this is grEAT MAN

That’s not to say that it wouldn’t be relevant if Trump or Bannon or any incoming member of the Republican administration were actual neo-Nazis (though one suspects at this point that few Trump supporters would actually care). But the efforts to divine the darkest thoughts of their souls and then compare them to various Nazi leaders miss the point in an extraordinarily American way.

The Nazis gained power in Germany through democratic elections and maintained it through maintaining the support of a plurality, if not a true majority, of Germans well into the 1940s. Thus, the question isn’t whether Trump and his ilk are Nazis; it’s whether Americans are, or would be willing to accept it if they were.

On one level, Americans’ obsession with whether various leaders are more or less like actual Nazi leaders speaks volumes about the failures of the American educational system: our approach to history, for better and mostly for worse, stems from the nineteenth century Great Man philosophy of history. Under this view of things, all historical change is a project reserved for our leaders; the rest of us are just drawn along in their wake with little agency or responsibility.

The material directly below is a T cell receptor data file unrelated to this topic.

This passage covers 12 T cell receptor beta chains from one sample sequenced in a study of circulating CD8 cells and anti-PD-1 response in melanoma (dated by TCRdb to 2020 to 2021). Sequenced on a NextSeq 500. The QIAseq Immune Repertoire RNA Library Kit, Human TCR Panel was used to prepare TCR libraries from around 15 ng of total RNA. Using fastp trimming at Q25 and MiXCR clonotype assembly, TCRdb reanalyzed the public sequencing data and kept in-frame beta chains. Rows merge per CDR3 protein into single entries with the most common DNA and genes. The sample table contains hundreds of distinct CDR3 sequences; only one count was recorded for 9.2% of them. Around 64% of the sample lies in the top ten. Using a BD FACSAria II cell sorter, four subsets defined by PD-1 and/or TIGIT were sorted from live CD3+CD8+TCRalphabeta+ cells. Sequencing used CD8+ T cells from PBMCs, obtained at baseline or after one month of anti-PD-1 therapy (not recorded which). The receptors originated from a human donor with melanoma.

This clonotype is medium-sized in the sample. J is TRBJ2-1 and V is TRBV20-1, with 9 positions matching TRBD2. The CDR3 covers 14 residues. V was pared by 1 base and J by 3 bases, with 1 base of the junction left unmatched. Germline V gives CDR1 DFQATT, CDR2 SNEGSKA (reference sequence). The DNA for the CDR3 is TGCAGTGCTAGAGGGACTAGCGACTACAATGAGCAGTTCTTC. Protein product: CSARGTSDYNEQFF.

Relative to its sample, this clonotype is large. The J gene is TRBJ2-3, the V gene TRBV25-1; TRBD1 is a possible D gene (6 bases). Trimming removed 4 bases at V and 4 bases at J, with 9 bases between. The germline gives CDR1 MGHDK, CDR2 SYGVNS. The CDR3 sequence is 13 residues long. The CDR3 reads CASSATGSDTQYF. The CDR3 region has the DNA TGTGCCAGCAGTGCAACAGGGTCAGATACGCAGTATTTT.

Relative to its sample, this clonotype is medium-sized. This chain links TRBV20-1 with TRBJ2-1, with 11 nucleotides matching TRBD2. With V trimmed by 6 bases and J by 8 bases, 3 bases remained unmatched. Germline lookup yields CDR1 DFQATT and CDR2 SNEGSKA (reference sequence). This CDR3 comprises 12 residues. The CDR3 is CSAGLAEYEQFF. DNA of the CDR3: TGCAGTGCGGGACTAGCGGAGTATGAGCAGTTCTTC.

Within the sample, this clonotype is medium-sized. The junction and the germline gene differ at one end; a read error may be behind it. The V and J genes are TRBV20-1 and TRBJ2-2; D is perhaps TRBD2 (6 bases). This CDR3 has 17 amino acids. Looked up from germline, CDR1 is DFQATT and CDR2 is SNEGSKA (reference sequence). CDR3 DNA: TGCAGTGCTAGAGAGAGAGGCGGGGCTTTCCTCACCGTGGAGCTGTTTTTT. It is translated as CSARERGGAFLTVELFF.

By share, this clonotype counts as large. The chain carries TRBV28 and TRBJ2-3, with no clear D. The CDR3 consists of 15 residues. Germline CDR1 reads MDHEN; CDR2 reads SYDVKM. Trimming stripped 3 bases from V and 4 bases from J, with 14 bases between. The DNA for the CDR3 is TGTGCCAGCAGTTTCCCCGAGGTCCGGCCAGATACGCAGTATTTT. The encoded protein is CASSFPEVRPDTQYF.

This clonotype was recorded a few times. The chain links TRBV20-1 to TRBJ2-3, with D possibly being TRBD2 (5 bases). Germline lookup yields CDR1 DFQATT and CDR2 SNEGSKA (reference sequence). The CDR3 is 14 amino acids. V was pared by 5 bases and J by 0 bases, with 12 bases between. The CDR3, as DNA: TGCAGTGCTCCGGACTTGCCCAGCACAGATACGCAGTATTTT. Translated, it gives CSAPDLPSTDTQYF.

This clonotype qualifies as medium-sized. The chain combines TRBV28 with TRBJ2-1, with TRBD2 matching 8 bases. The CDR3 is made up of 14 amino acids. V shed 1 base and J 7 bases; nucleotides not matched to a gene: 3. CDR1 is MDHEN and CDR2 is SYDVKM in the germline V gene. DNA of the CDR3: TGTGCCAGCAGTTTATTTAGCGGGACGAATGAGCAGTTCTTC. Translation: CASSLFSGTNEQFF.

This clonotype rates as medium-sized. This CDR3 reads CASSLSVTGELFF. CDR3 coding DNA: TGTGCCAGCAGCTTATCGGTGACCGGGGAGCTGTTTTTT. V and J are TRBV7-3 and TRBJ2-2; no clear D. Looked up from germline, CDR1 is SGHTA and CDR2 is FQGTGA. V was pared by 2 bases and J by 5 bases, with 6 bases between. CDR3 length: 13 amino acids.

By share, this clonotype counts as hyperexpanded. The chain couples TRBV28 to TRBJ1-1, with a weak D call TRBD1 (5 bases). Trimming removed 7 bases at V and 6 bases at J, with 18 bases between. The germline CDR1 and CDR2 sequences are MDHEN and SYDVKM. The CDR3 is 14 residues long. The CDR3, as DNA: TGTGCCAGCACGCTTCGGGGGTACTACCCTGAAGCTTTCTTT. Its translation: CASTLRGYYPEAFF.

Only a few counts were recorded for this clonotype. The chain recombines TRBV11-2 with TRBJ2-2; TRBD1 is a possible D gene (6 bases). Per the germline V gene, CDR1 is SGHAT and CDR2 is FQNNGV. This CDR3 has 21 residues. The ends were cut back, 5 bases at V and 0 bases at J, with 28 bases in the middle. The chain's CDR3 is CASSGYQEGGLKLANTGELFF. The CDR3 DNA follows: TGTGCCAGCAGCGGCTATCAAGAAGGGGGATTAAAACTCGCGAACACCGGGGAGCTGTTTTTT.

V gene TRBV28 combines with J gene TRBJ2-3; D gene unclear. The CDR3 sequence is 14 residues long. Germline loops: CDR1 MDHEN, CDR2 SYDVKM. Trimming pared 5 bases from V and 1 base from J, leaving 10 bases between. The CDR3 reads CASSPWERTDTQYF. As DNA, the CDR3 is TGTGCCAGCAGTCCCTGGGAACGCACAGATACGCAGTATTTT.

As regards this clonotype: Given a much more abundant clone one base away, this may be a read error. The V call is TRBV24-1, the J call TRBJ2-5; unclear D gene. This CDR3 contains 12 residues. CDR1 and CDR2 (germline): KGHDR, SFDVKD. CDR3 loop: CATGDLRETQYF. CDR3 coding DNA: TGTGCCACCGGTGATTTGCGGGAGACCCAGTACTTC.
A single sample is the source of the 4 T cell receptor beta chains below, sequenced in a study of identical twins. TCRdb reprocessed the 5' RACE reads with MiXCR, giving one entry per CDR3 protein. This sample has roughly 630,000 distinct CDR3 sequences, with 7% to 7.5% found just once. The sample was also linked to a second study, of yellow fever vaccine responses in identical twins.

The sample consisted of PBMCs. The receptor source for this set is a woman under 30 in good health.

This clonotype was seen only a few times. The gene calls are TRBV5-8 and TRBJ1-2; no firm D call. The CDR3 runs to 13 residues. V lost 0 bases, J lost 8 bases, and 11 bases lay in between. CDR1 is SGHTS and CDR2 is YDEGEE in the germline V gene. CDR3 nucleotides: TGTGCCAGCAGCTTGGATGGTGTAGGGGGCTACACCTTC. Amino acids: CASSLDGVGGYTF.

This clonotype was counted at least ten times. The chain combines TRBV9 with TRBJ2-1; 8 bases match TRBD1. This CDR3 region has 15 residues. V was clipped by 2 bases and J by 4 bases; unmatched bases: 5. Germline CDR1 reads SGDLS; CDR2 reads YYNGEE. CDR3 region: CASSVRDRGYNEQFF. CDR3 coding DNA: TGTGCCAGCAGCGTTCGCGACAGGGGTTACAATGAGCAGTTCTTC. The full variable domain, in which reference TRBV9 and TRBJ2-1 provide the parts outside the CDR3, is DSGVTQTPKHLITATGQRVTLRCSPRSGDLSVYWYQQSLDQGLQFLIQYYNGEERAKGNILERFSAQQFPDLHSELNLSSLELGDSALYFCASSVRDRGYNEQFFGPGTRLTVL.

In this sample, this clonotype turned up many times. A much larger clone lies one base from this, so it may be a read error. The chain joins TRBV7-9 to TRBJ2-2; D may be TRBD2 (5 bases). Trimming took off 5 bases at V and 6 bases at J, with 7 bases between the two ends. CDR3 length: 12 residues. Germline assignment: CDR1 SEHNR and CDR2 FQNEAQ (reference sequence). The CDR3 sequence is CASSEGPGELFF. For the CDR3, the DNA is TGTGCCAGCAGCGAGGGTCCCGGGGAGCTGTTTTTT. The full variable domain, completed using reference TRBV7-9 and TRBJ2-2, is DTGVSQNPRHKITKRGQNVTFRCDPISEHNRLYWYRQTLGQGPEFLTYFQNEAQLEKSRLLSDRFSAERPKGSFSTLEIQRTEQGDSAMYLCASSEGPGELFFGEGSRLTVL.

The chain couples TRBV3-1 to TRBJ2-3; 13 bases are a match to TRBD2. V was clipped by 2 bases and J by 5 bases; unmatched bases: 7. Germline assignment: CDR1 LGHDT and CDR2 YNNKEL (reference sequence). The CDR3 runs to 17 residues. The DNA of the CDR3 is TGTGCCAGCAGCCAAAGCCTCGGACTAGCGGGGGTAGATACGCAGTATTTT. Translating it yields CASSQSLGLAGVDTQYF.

The “with little agency or responsibility” disclaimer ought to ring a few bells here. That’s the underlying philosophy that allows white Americans to evade responsibility for the institution of slavery and the long-term harm it has created for African Americans by saying that their ancestors never enslaved anyone. If we conceive of our leaders as the only (or primary) agents of history or change, then the rest of us need to own up to the systemic injustices that our actions uphold—or, indeed, to any of the changes our chosen leaders impose and we accept.

On the 406th anniversary of John Milton’s birth, we should remember him as a great poet, freedom fighter, and England’s own Renaissance man. The influence of his political writings extends through the English civil wars, the American and French revolutions, and on into the present day, but he is perhaps best remembered for writing Paradise Lost, which is widely regarded as the greatest epic poem in English.  

Milton published Paradise Lost in 1667 in 10 volumes. At the time of writing, Milton was completely blind and had his daughter transcribe the entire epic. The free-verse poem tells the story of how Satan tempted Adam and Eve and their banishment from the Garden of Eden. Many have spent a lifetime considering the nature of its composition, dissecting Milton’s original school of religious thought, noting the originality of his language, and reveling in the subtle brilliance of his verse.